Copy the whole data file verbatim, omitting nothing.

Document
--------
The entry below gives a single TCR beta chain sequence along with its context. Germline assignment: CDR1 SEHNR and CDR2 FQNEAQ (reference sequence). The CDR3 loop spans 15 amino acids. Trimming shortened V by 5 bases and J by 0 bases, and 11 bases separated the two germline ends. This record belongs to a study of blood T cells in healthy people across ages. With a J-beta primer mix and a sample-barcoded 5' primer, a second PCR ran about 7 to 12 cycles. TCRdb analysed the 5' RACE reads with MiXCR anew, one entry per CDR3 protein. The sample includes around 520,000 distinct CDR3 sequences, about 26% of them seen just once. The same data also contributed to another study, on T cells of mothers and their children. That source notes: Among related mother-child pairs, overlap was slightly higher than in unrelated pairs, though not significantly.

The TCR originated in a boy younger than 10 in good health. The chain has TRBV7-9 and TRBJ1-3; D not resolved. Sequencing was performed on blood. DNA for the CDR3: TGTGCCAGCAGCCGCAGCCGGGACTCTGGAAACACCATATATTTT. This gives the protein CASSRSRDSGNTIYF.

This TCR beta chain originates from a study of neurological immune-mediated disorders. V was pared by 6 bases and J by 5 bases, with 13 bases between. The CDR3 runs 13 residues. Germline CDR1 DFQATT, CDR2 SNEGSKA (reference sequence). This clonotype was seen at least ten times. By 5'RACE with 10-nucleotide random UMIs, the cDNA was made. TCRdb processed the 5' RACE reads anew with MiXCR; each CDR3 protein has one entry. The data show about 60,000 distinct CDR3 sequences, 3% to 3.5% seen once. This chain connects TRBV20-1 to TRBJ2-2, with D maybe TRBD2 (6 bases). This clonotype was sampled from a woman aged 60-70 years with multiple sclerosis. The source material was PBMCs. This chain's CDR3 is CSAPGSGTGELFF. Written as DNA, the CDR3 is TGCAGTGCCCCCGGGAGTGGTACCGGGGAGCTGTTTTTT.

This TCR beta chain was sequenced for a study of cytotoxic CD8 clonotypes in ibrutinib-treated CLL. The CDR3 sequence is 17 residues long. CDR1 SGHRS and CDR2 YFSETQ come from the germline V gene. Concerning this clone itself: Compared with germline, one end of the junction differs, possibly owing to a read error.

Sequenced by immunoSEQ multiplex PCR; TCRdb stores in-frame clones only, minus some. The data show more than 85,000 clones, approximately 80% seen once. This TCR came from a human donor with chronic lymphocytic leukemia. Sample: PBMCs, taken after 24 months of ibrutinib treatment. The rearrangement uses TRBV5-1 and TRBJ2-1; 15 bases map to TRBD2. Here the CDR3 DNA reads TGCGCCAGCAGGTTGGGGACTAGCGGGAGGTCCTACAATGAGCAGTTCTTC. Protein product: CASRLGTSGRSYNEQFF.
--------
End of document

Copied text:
The entry below gives a single TCR beta chain sequence along with its context. Germline assignment: CDR1 SEHNR and CDR2 FQNEAQ (reference sequence). The CDR3 loop spans 15 amino acids. Trimming shortened V by 5 bases and J by 0 bases, and 11 bases separated the two germline ends. This record belongs to a study of blood T cells in healthy people across ages. With a J-beta primer mix and a sample-barcoded 5' primer, a second PCR ran about 7 to 12 cycles. TCRdb analysed the 5' RACE reads with MiXCR anew, one entry per CDR3 protein. The sample includes around 520,000 distinct CDR3 sequences, about 26% of them seen just once. The same data also contributed to another study, on T cells of mothers and their children. That source notes: Among related mother-child pairs, overlap was slightly higher than in unrelated pairs, though not significantly.

The TCR originated in a boy younger than 10 in good health. The chain has TRBV7-9 and TRBJ1-3; D not resolved. Sequencing was performed on blood. DNA for the CDR3: TGTGCCAGCAGCCGCAGCCGGGACTCTGGAAACACCATATATTTT. This gives the protein CASSRSRDSGNTIYF.

This TCR beta chain originates from a study of neurological immune-mediated disorders. V was pared by 6 bases and J by 5 bases, with 13 bases between. The CDR3 runs 13 residues. Germline CDR1 DFQATT, CDR2 SNEGSKA (reference sequence). This clonotype was seen at least ten times. By 5'RACE with 10-nucleotide random UMIs, the cDNA was made. TCRdb processed the 5' RACE reads anew with MiXCR; each CDR3 protein has one entry. The data show about 60,000 distinct CDR3 sequences, 3% to 3.5% seen once. This chain connects TRBV20-1 to TRBJ2-2, with D maybe TRBD2 (6 bases). This clonotype was sampled from a woman aged 60-70 years with multiple sclerosis. The source material was PBMCs. This chain's CDR3 is CSAPGSGTGELFF. Written as DNA, the CDR3 is TGCAGTGCCCCCGGGAGTGGTACCGGGGAGCTGTTTTTT.

This TCR beta chain was sequenced for a study of cytotoxic CD8 clonotypes in ibrutinib-treated CLL. The CDR3 sequence is 17 residues long. CDR1 SGHRS and CDR2 YFSETQ come from the germline V gene. Concerning this clone itself: Compared with germline, one end of the junction differs, possibly owing to a read error.

Sequenced by immunoSEQ multiplex PCR; TCRdb stores in-frame clones only, minus some. The data show more than 85,000 clones, approximately 80% seen once. This TCR came from a human donor with chronic lymphocytic leukemia. Sample: PBMCs, taken after 24 months of ibrutinib treatment. The rearrangement uses TRBV5-1 and TRBJ2-1; 15 bases map to TRBD2. Here the CDR3 DNA reads TGCGCCAGCAGGTTGGGGACTAGCGGGAGGTCCTACAATGAGCAGTTCTTC. Protein product: CASRLGTSGRSYNEQFF.